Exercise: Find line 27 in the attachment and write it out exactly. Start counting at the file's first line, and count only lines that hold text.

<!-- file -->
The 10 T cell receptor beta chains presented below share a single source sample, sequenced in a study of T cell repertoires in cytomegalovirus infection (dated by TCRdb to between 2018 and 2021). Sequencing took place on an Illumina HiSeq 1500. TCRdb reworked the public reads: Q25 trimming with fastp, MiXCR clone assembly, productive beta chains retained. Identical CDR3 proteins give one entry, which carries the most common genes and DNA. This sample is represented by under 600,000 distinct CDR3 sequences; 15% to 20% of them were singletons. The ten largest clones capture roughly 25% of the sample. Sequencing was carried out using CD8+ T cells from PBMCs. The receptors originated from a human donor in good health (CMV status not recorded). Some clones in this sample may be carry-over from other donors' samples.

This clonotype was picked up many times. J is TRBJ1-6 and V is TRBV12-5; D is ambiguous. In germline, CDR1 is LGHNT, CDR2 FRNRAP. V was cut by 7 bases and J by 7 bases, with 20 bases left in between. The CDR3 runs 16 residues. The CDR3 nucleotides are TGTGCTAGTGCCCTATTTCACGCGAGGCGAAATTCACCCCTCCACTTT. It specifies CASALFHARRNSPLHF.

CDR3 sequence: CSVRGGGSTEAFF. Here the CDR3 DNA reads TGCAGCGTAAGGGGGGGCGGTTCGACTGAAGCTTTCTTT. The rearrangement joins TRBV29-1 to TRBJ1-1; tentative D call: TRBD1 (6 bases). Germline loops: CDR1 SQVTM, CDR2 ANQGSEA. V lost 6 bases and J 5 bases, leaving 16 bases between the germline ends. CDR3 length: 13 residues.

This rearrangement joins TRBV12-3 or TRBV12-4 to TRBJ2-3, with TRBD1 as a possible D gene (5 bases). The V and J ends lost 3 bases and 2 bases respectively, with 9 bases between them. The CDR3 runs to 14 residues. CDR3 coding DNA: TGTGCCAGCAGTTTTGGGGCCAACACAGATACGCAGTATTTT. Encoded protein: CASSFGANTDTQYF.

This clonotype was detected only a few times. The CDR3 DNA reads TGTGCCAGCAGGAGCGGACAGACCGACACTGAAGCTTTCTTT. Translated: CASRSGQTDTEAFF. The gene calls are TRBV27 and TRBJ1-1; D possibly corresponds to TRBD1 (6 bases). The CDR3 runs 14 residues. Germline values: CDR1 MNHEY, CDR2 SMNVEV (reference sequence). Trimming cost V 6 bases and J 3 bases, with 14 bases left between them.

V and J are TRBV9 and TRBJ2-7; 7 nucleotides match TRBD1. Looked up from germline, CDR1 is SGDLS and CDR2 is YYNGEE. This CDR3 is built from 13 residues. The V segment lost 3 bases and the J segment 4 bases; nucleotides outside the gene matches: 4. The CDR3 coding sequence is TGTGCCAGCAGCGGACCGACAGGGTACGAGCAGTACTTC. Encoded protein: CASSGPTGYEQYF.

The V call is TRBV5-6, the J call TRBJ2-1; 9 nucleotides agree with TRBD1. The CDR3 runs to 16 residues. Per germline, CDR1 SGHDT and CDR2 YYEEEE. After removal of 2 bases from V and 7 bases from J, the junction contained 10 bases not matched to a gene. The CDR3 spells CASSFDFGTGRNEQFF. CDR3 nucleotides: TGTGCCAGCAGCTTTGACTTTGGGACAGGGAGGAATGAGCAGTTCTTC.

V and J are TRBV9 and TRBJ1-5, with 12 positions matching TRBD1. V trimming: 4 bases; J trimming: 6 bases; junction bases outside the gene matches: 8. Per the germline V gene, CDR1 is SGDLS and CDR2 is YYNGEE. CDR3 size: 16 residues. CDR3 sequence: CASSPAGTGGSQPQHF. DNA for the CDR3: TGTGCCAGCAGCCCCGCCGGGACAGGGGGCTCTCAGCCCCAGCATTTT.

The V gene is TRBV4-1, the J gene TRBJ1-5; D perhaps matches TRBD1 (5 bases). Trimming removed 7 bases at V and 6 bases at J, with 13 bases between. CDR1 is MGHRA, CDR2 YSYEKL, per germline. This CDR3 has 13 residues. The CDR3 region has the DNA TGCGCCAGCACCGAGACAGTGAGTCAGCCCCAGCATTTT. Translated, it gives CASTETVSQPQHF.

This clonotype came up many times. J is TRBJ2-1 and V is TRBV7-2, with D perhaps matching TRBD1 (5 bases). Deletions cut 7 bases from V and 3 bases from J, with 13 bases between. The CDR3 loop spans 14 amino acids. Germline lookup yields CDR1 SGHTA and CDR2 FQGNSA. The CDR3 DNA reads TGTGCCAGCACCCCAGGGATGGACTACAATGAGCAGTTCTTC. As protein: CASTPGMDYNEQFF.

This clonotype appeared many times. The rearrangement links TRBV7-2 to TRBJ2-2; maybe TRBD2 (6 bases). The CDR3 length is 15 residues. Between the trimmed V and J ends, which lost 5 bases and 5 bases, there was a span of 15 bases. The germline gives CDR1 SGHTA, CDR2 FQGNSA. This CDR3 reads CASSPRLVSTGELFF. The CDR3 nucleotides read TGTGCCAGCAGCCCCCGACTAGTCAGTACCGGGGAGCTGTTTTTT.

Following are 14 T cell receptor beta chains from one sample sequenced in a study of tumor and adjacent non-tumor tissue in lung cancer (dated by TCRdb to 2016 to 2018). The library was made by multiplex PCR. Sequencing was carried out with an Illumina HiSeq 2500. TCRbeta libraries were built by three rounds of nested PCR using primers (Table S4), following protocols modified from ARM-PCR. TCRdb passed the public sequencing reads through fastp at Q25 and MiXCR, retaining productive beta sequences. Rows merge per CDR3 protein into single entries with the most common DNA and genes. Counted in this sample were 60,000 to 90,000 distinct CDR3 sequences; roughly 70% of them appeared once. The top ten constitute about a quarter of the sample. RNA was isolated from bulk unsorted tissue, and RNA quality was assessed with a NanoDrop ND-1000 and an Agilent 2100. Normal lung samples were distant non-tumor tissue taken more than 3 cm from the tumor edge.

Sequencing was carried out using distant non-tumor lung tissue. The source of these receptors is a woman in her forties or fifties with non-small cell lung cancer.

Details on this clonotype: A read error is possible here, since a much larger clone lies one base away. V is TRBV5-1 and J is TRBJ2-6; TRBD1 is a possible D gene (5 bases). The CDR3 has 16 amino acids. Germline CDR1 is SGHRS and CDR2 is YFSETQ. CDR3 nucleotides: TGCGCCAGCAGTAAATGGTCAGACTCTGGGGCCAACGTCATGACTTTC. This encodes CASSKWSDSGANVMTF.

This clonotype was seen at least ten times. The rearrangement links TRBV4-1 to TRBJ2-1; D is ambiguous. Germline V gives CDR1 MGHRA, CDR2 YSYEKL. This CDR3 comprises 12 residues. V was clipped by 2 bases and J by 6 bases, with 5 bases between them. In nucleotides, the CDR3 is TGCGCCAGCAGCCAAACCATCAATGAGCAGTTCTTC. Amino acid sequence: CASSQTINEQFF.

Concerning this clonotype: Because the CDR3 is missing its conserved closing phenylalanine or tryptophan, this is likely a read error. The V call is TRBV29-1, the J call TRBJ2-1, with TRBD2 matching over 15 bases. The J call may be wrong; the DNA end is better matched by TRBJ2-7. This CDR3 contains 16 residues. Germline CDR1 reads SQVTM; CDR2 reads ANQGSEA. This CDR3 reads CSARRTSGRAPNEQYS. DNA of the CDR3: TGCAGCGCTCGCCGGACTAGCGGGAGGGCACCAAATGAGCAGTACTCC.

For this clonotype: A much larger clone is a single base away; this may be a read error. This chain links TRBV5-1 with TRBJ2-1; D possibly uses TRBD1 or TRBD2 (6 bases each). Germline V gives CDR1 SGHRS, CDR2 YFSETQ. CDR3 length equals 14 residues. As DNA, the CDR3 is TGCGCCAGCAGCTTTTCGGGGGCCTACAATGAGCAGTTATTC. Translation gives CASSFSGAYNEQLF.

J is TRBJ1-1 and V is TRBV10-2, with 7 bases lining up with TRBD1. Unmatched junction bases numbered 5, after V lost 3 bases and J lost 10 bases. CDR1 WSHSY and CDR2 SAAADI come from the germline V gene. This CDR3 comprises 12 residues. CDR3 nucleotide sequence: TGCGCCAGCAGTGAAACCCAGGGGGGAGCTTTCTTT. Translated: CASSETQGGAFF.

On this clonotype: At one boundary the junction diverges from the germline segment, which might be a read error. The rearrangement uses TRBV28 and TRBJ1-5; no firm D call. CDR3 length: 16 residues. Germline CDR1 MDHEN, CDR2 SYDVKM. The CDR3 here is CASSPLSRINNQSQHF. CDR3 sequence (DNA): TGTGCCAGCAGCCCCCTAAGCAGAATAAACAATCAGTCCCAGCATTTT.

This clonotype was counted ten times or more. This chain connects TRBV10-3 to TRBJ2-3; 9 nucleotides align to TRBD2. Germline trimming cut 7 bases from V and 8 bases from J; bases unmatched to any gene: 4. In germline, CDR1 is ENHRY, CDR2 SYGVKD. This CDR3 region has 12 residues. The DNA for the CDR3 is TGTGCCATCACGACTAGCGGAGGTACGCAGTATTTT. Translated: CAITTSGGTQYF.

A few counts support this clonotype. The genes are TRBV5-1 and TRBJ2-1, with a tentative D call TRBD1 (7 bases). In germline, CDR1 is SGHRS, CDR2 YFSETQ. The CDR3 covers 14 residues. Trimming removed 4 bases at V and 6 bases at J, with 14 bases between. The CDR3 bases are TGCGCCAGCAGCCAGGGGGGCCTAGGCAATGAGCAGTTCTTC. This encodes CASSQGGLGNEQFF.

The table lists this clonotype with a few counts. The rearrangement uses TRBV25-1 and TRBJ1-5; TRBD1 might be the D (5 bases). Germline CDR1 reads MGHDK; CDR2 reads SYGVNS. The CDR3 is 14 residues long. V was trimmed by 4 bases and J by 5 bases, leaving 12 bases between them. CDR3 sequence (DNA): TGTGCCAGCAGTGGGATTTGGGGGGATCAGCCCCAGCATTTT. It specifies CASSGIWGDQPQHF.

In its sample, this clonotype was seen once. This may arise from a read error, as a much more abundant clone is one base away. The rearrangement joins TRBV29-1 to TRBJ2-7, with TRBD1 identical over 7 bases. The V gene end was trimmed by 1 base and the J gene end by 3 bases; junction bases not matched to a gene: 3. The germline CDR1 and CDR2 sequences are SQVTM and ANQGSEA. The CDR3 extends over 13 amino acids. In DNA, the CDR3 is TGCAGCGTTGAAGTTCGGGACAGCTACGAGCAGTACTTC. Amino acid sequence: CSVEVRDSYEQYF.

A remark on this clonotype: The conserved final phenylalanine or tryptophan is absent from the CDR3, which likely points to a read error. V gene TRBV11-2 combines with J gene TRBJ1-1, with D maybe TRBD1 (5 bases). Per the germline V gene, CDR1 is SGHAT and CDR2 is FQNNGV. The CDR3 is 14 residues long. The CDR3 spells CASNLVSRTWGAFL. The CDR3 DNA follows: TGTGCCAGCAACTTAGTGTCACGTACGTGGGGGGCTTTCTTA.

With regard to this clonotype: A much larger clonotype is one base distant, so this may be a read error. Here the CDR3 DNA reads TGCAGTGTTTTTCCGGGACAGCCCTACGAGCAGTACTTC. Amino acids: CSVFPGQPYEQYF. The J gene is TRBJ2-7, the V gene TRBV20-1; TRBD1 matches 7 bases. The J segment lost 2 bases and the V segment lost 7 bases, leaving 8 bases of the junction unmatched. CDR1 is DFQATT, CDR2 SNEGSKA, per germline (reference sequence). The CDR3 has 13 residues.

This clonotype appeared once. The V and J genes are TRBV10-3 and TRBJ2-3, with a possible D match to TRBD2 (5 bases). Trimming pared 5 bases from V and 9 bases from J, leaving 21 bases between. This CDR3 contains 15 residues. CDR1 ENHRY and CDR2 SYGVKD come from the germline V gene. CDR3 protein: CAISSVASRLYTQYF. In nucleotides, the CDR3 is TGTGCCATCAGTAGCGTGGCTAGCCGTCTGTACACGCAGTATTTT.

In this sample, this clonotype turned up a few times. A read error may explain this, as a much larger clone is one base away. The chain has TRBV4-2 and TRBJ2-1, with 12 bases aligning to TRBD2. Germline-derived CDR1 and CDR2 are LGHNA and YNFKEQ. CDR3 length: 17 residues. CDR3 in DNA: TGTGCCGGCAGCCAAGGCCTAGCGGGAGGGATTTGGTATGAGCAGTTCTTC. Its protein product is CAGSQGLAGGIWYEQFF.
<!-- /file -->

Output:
In this sample, this clonotype turned up a few times. A read error may explain this, as a much larger clone is one base away. The chain has TRBV4-2 and TRBJ2-1, with 12 bases aligning to TRBD2. Germline-derived CDR1 and CDR2 are LGHNA and YNFKEQ. CDR3 length: 17 residues. CDR3 in DNA: TGTGCCGGCAGCCAAGGCCTAGCGGGAGGGATTTGGTATGAGCAGTTCTTC. Its protein product is CAGSQGLAGGIWYEQFF.